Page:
Issue 16-19: Exports

February 1, 2016

  • B.C. exports edged up 0.3% in 2015, compared to 2014.
  • Shipments of machinery and equipment climbed 17.6% in 2015.
  • Energy product exports fell 25.4% in 2015, largely driven by lower prices.

By Destination

There was very little growth in the value of B.C. origin exports in 2015, with only a 0.3% increase over the value recorded in 2014. Although shipments to the United States – B.C.’s largest destination for exports – increased by 3.8%, exports to several other key destinations fell, including Mainland China (-5.7%), Japan (-0.7%), South Korea (-11.7%), the European Union (- 6.0%) and Hong Kong (-5.3%). Taiwan (+4.2%) and India (+5.6%) both increased their imports of B.C. products, bucking the overall negative trend in shipments to Asian destinations. A particularly bright spot for B.C. exports was Mexico, which saw a 64.8% jump in shipments.

By Commodity

The value of energy product exports plunged 25.4%, which was the main reason for the overall constrained growth in exports. A drop in prices for key energy commodities drove much of the decline in value of energy product exports. This was particularly true for natural gas, exports of which fell 44.8% in value from 2014 to 2015, but were reduced only 5.1% in volume. Similarly, the value of coal shipments decreased 15.6%, but volumes shipped declined at a slower rate, albeit still a fairly large drop of 8.2%. Unlike coal and natural gas, exports of electricity increased in value, with growth of 28.0% in 2015; however, reduced prices kept that figure lower than it could have been, as the quantity of electricity transmitted across the border climbed 68.3%. The value of exports of other energy products fell 31.3%, with lower prices for crude oil likely playing a significant role in the decline.

Reduced shipments of energy products have dampened B.C.'s overall growth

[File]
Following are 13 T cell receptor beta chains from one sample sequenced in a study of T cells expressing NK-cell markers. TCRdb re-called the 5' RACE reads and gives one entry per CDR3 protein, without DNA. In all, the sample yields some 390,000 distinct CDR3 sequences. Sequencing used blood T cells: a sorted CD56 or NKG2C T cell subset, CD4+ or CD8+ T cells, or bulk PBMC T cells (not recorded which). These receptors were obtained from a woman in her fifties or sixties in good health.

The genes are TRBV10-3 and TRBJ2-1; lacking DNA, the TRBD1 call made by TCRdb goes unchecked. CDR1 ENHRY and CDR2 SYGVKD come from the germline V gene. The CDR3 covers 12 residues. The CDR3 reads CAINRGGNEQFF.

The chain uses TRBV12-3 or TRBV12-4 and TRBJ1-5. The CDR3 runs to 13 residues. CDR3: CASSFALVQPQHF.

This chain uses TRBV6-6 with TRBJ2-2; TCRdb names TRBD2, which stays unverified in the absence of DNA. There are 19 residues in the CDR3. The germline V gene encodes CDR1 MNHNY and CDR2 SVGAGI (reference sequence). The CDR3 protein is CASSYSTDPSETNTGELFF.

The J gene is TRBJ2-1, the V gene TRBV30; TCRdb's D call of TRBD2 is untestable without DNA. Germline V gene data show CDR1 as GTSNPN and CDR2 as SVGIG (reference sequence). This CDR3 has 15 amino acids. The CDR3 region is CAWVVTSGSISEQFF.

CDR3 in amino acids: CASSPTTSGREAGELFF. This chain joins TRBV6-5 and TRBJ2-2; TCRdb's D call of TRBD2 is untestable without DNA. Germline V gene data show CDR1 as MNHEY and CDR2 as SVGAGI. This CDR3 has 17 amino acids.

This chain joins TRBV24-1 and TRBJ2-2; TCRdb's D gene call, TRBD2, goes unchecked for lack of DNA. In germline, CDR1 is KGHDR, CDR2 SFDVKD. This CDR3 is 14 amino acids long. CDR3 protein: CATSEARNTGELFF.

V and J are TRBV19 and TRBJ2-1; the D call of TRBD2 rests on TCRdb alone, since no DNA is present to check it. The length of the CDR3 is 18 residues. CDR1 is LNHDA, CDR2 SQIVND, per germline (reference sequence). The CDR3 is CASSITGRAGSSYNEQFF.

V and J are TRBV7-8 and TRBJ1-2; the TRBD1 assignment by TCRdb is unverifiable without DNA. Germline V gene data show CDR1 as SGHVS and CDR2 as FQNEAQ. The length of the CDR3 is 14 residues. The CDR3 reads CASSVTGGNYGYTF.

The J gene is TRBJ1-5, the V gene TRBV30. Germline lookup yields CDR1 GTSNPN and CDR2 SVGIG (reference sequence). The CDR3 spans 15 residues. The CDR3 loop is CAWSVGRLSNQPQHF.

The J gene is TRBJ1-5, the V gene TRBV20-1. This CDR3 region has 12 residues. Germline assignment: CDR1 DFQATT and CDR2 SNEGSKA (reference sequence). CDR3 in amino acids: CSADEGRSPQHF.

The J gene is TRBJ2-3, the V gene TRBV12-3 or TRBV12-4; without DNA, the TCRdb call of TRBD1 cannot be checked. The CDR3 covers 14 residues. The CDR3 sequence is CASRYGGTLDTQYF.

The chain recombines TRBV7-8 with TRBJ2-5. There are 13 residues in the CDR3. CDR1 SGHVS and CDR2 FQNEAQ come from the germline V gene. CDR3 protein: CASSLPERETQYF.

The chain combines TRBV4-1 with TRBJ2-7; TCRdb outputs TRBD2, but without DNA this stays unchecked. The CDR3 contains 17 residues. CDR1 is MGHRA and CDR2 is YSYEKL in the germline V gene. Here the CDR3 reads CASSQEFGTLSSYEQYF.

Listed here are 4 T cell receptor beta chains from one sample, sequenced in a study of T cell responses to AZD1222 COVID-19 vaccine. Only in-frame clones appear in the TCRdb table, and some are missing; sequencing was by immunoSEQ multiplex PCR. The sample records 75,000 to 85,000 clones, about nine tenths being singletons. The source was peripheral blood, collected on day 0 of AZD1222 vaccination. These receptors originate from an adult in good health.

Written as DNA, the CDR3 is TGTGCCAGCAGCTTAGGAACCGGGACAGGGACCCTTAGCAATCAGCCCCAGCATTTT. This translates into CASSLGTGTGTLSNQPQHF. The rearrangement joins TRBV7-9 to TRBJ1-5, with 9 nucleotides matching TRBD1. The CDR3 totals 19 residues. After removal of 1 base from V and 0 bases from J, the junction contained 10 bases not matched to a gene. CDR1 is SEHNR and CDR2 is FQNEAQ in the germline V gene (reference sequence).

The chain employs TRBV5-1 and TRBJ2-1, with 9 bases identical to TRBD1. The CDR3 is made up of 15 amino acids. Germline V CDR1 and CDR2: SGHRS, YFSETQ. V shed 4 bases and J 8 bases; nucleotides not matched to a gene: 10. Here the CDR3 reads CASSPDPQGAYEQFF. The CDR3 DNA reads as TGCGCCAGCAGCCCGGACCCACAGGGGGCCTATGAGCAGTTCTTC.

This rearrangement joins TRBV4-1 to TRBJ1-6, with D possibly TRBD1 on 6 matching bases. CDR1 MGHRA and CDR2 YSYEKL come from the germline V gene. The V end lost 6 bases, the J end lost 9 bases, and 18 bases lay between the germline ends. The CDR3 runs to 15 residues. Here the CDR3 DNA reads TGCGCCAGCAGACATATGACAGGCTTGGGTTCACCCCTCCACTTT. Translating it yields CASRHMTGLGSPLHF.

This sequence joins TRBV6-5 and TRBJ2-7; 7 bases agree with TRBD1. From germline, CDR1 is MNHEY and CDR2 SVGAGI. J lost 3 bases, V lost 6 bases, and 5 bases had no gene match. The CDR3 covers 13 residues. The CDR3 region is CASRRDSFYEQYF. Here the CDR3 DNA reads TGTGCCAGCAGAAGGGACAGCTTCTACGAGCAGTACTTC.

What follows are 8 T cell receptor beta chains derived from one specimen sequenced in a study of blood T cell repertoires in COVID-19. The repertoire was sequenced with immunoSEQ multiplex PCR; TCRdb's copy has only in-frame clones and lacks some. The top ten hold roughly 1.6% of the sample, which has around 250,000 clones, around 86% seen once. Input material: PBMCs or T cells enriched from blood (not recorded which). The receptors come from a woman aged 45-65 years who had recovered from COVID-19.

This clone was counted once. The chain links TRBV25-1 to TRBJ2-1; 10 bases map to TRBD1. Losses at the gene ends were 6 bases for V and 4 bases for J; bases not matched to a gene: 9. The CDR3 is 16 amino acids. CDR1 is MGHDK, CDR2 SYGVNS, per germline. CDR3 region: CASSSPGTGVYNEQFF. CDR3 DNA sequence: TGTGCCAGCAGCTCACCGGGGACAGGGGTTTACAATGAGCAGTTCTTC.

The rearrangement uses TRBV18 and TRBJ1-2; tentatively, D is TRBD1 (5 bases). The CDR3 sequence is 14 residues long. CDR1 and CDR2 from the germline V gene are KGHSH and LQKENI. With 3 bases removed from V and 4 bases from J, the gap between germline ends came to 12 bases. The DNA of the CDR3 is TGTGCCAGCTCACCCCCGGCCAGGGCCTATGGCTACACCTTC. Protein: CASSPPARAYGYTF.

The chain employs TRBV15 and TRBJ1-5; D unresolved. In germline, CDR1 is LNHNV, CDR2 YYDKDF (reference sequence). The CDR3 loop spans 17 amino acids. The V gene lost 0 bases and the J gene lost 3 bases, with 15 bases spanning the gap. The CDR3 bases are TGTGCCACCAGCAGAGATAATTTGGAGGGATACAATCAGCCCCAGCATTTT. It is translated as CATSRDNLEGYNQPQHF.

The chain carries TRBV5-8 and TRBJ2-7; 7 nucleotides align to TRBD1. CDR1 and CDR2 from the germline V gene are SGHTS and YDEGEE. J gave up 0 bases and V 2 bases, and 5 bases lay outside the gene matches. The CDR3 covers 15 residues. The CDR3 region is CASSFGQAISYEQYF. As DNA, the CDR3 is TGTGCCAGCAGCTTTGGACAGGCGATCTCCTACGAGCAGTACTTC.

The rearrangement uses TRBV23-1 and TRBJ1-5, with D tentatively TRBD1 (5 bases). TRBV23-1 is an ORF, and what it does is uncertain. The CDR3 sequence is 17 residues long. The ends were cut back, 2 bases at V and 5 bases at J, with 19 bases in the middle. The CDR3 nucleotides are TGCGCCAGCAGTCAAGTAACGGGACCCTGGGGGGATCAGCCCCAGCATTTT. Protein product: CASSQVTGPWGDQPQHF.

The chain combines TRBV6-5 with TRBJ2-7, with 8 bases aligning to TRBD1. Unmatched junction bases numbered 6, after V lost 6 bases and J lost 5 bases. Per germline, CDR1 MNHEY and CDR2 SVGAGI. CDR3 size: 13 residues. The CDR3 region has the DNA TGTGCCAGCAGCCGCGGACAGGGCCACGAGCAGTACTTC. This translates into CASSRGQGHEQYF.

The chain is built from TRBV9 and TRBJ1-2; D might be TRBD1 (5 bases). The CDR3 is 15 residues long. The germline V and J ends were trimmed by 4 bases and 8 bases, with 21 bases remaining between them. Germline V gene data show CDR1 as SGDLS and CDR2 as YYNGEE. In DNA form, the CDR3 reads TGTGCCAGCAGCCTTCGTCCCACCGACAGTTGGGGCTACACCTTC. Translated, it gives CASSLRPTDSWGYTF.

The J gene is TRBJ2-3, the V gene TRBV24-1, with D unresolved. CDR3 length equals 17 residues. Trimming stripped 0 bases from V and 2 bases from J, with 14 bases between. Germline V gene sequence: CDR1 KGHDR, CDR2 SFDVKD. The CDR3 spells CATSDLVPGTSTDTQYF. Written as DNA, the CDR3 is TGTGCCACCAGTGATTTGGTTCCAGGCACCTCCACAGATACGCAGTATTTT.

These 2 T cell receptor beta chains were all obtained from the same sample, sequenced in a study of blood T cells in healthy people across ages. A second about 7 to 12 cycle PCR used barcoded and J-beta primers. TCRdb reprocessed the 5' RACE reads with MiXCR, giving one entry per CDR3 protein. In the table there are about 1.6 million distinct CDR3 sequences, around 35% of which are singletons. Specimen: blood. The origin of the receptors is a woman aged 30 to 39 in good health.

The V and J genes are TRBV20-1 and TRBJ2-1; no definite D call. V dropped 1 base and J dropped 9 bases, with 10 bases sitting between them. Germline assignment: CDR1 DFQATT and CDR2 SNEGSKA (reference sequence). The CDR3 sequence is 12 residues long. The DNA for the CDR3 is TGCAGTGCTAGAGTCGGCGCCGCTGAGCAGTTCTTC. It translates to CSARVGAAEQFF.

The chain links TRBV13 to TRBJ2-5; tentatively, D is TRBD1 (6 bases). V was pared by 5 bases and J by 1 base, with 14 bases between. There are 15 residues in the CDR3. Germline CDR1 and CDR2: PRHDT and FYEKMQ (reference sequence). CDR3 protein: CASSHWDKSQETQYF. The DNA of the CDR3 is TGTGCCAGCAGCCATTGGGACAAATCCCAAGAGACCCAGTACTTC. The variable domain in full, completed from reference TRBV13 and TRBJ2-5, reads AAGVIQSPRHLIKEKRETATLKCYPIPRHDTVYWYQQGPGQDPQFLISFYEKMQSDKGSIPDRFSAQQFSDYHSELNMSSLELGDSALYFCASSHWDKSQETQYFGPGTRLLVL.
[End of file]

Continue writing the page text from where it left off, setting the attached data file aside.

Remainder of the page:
Forest sector exports experienced relatively strong growth in 2015. Shipments of solid wood products climbed 4.7%, compared to a year earlier and pulp and paper product exports grew 2.3%. Although exports of softwood lumber had modest growth of 2.5% and shipments of logs fell 15.2%, most other major wood products experienced double-digit growth in exports. Selected value-added wood products (+32.7%), softwood plywood and veneer (+36.0%), other panel products (+18.7%) and cedar shakes and shingles (+23.2%) all saw robust export growth.

With respect to pulp and paper product shipments, most of the growth was due to a 5.7% boost in exports of pulp. Shipments of newsprint fell 22.8%, likely a reflection of falling demand as newspapers move toward more of an online presence. Other paper and paperboard products also saw a drop in shipments (-6.2%), but other pulp and paper product exports (e.g., cardboard boxes, paper towels, etc.) grew 28.7%.

B.C.’s exports of metallic mineral products dropped 2.9% in 2015, despite a 2.5% rise in shipments of copper ores and concentrates, which comprise about two-thirds of B.C.’s total metallic mineral product shipments. Exports of unwrought zinc (+20.2%) and unwrought lead (+5.7%) also increased, but double-digit declines for shipments of unwrought aluminum (-26.3%), molybdenum ores and concentrates (-76.3%), zinc ores and concentrates (-56.1%) and other metallic mineral products (-36.0%) drove down overall metallic mineral product exports.

There were large increases in exports of agriculture and food products (+20.6%) and fish (+14.9%) in 2015. In the manufacturing sector, machinery and equipment (+17.6%), chemicals and chemical products (+12.7%) and plastics and articles of plastic (+11.9%) all had robust growth in shipments.

Seasonally Adjusted Exports

Seasonal adjustment provides a means of making month-to-month comparisons by removing the periodic seasonal fluctuations that occur. Variations from normal seasonal patterns are revealed in the seasonally adjusted series.

The value of B.C.’s commodity exports fell 3.0% in December, driven down by substantial declines in shipments of metal ores and non-metallic minerals (-27.4%), energy products (-11.7%) and industrial machinery, equipment and parts (-9.9%). However, there was strong growth in exports of farm, fishing and intermediate food products (+38.5%).

Shipments fell to both the United States (-3.4%) and the rest of the world (-2.5%) in December. For the U.S., most of the drop was due to a 19.9% slump in exports of energy products and a 7.9% decline in shipments of metal and non-metal mineral products. Energy products (-5.7%) also played a role in the reduction in exports to the rest of the world, but a 27.5% decrease in shipments of metal ores and non-metallic minerals was the main driver of the overall decline. Substantial growth in exports of farm, fishing and intermediate food products (+111.2%) to the rest of the world helped offset some of the drops for other commodities, as did a 5.5% rise in shipments of forestry products and building and packaging materials.

More information about British Columbia exports is available.

Did you know?

Over $1 billion was collected in duties from goods imported into Canada through B.C. customs ports in 2015, up from just over $863 million in 2014.